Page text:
Rap legends Kid ‘N Play had such a long list of accomplishments, narrowing it down to one big highlight was hard. “We had a cartoon series on NBC, marvel comic book series, and the movies. So I never thought in my wildest dreams that I’d ever do a movie. I still haven’t soaked that in, it’s still surreal to me. We have a lot of highlights,” said Play. Kid agreed and said everything about their career has been a highlight. “ I think at this point in our lives and careers it’s like the accumulation of everything and the fact that people still like our work and appreciate us, it’s humbling, so it’s hard to pin down one particular thing, it’s the accumulation of all of it and that we still get to do it. We’re the rap group with the AARP card,” said Kid.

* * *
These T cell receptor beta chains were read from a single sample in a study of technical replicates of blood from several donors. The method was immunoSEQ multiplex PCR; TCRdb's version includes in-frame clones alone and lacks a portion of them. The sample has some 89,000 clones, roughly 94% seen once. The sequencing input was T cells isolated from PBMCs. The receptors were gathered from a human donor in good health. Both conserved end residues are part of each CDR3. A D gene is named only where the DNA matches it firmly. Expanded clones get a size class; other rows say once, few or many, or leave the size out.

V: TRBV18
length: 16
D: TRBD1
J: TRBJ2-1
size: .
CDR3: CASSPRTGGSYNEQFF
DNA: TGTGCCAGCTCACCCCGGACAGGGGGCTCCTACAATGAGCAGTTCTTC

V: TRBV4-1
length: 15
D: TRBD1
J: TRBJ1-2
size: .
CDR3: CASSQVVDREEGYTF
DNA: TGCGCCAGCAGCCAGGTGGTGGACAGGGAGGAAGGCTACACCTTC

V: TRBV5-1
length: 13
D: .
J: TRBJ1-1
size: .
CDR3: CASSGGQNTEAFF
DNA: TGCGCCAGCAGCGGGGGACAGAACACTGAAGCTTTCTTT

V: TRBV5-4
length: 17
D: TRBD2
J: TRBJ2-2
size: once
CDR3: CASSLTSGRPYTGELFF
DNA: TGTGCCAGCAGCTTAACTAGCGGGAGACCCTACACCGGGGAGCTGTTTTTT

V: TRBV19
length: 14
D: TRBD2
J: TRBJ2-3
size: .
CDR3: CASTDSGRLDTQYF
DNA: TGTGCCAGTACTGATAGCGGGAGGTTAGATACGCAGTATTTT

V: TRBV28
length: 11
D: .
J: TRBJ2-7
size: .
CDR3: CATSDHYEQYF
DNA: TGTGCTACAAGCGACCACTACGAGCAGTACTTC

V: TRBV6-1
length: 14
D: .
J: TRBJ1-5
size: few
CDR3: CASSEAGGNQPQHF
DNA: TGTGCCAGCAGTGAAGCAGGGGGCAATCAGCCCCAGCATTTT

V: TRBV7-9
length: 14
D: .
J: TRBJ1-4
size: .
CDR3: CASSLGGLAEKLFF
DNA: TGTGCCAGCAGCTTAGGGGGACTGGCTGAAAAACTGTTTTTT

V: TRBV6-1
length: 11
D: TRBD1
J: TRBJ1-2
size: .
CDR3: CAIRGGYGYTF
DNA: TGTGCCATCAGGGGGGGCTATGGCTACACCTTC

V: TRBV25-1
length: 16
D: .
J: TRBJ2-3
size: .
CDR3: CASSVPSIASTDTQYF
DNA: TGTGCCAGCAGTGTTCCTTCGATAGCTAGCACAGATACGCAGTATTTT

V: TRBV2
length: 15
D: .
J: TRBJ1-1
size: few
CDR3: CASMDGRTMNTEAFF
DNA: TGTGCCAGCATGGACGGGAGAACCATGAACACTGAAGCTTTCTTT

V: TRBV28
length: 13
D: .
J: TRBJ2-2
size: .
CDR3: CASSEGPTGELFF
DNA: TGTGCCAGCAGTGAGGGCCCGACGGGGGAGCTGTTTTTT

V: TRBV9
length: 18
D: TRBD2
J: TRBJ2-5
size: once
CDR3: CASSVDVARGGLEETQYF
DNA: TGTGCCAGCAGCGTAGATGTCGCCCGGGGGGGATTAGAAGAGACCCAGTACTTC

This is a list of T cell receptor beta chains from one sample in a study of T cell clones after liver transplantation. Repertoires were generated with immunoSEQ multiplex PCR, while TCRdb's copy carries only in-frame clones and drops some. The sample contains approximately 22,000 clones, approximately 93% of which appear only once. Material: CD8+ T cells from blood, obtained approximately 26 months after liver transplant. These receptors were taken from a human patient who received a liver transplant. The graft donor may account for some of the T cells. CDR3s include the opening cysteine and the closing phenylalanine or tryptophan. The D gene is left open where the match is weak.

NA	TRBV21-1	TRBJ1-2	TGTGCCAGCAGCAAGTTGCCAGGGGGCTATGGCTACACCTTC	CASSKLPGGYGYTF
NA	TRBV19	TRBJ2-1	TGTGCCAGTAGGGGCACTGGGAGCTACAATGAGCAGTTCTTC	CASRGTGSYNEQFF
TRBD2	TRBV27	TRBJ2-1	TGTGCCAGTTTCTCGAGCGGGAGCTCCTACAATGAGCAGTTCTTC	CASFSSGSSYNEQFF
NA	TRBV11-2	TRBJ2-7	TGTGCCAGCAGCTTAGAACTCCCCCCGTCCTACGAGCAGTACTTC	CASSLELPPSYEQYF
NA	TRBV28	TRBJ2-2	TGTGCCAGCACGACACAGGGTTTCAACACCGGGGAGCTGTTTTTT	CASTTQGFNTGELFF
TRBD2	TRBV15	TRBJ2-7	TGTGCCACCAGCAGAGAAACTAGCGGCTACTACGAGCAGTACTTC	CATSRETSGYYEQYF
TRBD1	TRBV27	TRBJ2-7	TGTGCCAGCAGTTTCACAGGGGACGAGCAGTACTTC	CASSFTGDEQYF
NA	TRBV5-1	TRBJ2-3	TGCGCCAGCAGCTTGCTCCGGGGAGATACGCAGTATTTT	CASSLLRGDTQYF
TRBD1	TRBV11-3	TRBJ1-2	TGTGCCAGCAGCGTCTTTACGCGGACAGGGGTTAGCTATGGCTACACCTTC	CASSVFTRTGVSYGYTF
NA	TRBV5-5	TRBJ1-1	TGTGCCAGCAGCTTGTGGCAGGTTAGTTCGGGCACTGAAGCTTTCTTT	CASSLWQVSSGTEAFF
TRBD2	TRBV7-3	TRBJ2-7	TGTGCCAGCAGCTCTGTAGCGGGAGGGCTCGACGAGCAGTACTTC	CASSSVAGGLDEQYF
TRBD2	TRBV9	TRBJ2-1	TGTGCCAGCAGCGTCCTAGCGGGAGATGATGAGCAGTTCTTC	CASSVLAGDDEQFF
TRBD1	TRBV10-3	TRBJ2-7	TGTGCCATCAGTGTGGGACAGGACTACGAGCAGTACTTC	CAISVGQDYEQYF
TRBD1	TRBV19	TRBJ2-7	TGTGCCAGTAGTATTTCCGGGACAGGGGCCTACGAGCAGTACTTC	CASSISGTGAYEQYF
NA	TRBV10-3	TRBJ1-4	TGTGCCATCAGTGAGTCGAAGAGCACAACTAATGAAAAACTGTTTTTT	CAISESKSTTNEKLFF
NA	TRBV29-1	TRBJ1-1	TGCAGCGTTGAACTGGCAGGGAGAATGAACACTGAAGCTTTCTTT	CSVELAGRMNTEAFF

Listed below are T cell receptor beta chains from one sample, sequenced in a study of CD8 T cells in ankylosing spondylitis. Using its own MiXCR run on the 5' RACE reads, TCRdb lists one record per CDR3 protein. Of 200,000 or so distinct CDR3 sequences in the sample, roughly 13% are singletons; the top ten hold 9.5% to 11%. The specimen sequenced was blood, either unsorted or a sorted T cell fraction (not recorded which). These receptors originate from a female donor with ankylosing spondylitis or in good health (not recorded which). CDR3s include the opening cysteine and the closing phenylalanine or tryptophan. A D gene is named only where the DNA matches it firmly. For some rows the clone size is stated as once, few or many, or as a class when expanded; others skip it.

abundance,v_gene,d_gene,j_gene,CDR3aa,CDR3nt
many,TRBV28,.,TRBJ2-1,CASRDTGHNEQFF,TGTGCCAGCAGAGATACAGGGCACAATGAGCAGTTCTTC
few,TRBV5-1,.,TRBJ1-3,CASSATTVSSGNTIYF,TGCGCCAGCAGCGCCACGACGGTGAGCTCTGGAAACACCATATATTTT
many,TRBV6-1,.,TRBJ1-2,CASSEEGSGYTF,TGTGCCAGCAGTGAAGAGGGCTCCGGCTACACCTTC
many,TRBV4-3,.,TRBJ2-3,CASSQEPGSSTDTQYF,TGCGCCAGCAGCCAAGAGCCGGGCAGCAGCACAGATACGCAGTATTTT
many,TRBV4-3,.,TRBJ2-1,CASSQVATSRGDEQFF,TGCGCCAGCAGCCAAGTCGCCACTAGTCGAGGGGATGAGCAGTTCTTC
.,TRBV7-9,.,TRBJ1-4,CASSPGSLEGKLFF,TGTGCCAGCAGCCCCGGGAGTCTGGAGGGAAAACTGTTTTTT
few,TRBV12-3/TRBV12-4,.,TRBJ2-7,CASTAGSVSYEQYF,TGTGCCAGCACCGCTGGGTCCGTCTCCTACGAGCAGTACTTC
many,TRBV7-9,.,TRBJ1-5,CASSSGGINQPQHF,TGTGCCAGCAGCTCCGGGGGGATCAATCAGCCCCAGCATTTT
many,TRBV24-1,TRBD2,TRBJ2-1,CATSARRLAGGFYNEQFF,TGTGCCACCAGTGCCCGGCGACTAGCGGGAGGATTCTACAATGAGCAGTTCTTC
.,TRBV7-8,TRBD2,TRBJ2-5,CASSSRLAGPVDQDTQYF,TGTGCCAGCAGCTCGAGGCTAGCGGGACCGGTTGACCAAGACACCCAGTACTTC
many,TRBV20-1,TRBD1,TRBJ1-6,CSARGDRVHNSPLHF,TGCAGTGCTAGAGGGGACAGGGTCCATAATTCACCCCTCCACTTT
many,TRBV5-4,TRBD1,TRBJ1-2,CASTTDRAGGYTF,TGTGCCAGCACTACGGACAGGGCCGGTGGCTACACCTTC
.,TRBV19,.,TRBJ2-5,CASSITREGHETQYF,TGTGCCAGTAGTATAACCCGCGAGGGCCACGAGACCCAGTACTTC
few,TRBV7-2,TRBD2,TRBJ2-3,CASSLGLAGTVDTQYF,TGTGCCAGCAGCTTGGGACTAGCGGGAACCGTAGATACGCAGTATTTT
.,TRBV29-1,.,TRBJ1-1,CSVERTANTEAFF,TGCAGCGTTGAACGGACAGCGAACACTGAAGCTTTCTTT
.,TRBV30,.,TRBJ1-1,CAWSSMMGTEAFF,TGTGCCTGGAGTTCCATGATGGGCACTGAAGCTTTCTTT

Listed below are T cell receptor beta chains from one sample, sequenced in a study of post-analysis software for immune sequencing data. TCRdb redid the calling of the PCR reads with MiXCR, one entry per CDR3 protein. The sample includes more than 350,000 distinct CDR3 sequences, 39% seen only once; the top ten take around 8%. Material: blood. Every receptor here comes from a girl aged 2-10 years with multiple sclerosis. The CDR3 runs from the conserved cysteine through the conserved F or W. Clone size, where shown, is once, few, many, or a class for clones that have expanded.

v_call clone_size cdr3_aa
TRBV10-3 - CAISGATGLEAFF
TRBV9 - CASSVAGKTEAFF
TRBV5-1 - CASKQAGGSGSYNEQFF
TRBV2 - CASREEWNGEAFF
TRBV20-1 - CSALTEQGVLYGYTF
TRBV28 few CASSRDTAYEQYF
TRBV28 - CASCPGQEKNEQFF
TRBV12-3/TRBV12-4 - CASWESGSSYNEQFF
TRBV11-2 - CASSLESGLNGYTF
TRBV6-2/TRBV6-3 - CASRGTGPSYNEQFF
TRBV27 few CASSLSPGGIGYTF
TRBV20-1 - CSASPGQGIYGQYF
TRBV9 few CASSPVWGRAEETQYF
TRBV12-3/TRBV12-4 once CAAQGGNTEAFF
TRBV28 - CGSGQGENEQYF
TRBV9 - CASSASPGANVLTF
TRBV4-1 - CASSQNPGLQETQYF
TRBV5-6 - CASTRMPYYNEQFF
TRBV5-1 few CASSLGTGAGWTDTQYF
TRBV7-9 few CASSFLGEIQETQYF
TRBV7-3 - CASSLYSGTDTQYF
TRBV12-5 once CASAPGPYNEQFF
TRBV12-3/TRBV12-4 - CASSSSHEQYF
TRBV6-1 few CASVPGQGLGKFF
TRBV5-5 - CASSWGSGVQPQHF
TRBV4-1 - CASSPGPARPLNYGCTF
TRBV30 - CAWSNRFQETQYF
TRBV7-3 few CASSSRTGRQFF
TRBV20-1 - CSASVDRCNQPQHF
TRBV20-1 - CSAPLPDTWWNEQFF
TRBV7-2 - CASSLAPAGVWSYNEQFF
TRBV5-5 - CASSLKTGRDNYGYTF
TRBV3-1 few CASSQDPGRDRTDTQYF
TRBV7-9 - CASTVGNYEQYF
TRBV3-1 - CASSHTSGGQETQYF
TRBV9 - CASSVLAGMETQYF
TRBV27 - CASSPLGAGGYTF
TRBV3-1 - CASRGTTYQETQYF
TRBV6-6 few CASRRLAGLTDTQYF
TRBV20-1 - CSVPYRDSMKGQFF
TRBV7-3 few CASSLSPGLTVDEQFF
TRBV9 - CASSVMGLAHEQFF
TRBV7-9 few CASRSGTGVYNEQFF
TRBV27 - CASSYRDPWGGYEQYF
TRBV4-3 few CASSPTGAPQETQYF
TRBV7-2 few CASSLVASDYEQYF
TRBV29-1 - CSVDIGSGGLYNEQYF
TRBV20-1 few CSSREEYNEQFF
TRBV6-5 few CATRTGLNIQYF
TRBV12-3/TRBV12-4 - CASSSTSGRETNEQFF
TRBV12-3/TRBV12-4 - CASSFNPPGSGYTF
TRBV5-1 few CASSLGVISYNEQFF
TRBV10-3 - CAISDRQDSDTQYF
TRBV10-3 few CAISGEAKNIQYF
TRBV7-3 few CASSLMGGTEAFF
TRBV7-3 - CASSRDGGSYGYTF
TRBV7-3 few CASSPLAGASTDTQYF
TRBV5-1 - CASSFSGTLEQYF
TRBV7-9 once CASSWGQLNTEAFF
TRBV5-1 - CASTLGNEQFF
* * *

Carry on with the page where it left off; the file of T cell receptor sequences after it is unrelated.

This is one show you do not want to miss! Without dishing any spoilers, I’ll just say watch it until the end because there’s one performance you will want to watch at least 50 times!
The Black Music Honors will air in syndication throughout the month of September and don’t forget to tune in on Bounce TV in October!